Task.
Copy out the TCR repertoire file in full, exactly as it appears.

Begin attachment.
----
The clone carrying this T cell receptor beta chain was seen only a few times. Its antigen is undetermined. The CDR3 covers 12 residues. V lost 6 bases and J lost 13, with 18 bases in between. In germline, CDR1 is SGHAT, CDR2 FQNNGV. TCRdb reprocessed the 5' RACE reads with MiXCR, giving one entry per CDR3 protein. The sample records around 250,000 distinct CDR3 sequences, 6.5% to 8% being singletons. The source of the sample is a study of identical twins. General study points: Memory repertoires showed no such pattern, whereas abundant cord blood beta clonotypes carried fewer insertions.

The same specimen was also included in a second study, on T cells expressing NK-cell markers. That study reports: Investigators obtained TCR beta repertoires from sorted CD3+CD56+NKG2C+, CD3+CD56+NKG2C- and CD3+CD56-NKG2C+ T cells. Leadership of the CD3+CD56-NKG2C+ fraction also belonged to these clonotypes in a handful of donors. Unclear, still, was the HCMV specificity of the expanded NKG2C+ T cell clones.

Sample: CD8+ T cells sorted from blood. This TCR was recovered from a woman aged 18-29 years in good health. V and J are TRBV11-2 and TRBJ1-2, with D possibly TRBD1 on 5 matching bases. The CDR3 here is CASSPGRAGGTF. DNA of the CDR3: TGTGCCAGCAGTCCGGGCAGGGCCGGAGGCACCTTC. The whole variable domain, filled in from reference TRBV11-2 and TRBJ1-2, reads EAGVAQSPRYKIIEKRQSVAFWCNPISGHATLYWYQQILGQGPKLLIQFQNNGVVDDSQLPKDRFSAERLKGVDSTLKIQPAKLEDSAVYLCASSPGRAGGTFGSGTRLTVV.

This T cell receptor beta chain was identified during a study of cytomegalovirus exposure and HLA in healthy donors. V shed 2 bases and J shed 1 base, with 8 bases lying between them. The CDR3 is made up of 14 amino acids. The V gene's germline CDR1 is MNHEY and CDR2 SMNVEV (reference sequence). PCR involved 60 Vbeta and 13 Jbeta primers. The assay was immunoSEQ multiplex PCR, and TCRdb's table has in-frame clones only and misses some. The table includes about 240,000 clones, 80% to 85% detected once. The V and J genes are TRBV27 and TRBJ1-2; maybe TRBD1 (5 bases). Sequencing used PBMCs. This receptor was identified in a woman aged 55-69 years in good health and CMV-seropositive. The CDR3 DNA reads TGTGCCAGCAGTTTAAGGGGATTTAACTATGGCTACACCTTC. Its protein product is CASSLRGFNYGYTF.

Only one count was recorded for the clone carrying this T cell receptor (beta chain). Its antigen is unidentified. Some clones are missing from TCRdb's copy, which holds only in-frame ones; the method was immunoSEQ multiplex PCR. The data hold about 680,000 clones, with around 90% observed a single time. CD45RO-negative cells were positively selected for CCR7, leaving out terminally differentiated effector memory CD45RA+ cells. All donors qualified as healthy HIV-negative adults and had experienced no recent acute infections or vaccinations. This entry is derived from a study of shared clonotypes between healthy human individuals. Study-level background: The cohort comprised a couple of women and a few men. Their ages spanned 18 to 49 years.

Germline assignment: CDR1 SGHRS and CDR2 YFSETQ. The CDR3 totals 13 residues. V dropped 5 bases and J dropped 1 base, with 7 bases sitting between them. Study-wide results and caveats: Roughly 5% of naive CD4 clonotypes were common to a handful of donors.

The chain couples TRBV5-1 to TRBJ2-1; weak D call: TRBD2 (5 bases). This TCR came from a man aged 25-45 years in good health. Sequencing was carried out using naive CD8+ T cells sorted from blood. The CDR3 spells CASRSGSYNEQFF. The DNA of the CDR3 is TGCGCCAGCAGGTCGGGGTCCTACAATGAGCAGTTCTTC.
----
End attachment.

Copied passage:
The clone carrying this T cell receptor beta chain was seen only a few times. Its antigen is undetermined. The CDR3 covers 12 residues. V lost 6 bases and J lost 13, with 18 bases in between. In germline, CDR1 is SGHAT, CDR2 FQNNGV. TCRdb reprocessed the 5' RACE reads with MiXCR, giving one entry per CDR3 protein. The sample records around 250,000 distinct CDR3 sequences, 6.5% to 8% being singletons. The source of the sample is a study of identical twins. General study points: Memory repertoires showed no such pattern, whereas abundant cord blood beta clonotypes carried fewer insertions.

The same specimen was also included in a second study, on T cells expressing NK-cell markers. That study reports: Investigators obtained TCR beta repertoires from sorted CD3+CD56+NKG2C+, CD3+CD56+NKG2C- and CD3+CD56-NKG2C+ T cells. Leadership of the CD3+CD56-NKG2C+ fraction also belonged to these clonotypes in a handful of donors. Unclear, still, was the HCMV specificity of the expanded NKG2C+ T cell clones.

Sample: CD8+ T cells sorted from blood. This TCR was recovered from a woman aged 18-29 years in good health. V and J are TRBV11-2 and TRBJ1-2, with D possibly TRBD1 on 5 matching bases. The CDR3 here is CASSPGRAGGTF. DNA of the CDR3: TGTGCCAGCAGTCCGGGCAGGGCCGGAGGCACCTTC. The whole variable domain, filled in from reference TRBV11-2 and TRBJ1-2, reads EAGVAQSPRYKIIEKRQSVAFWCNPISGHATLYWYQQILGQGPKLLIQFQNNGVVDDSQLPKDRFSAERLKGVDSTLKIQPAKLEDSAVYLCASSPGRAGGTFGSGTRLTVV.

This T cell receptor beta chain was identified during a study of cytomegalovirus exposure and HLA in healthy donors. V shed 2 bases and J shed 1 base, with 8 bases lying between them. The CDR3 is made up of 14 amino acids. The V gene's germline CDR1 is MNHEY and CDR2 SMNVEV (reference sequence). PCR involved 60 Vbeta and 13 Jbeta primers. The assay was immunoSEQ multiplex PCR, and TCRdb's table has in-frame clones only and misses some. The table includes about 240,000 clones, 80% to 85% detected once. The V and J genes are TRBV27 and TRBJ1-2; maybe TRBD1 (5 bases). Sequencing used PBMCs. This receptor was identified in a woman aged 55-69 years in good health and CMV-seropositive. The CDR3 DNA reads TGTGCCAGCAGTTTAAGGGGATTTAACTATGGCTACACCTTC. Its protein product is CASSLRGFNYGYTF.

Only one count was recorded for the clone carrying this T cell receptor (beta chain). Its antigen is unidentified. Some clones are missing from TCRdb's copy, which holds only in-frame ones; the method was immunoSEQ multiplex PCR. The data hold about 680,000 clones, with around 90% observed a single time. CD45RO-negative cells were positively selected for CCR7, leaving out terminally differentiated effector memory CD45RA+ cells. All donors qualified as healthy HIV-negative adults and had experienced no recent acute infections or vaccinations. This entry is derived from a study of shared clonotypes between healthy human individuals. Study-level background: The cohort comprised a couple of women and a few men. Their ages spanned 18 to 49 years.

Germline assignment: CDR1 SGHRS and CDR2 YFSETQ. The CDR3 totals 13 residues. V dropped 5 bases and J dropped 1 base, with 7 bases sitting between them. Study-wide results and caveats: Roughly 5% of naive CD4 clonotypes were common to a handful of donors.

The chain couples TRBV5-1 to TRBJ2-1; weak D call: TRBD2 (5 bases). This TCR came from a man aged 25-45 years in good health. Sequencing was carried out using naive CD8+ T cells sorted from blood. The CDR3 spells CASRSGSYNEQFF. The DNA of the CDR3 is TGCGCCAGCAGGTCGGGGTCCTACAATGAGCAGTTCTTC.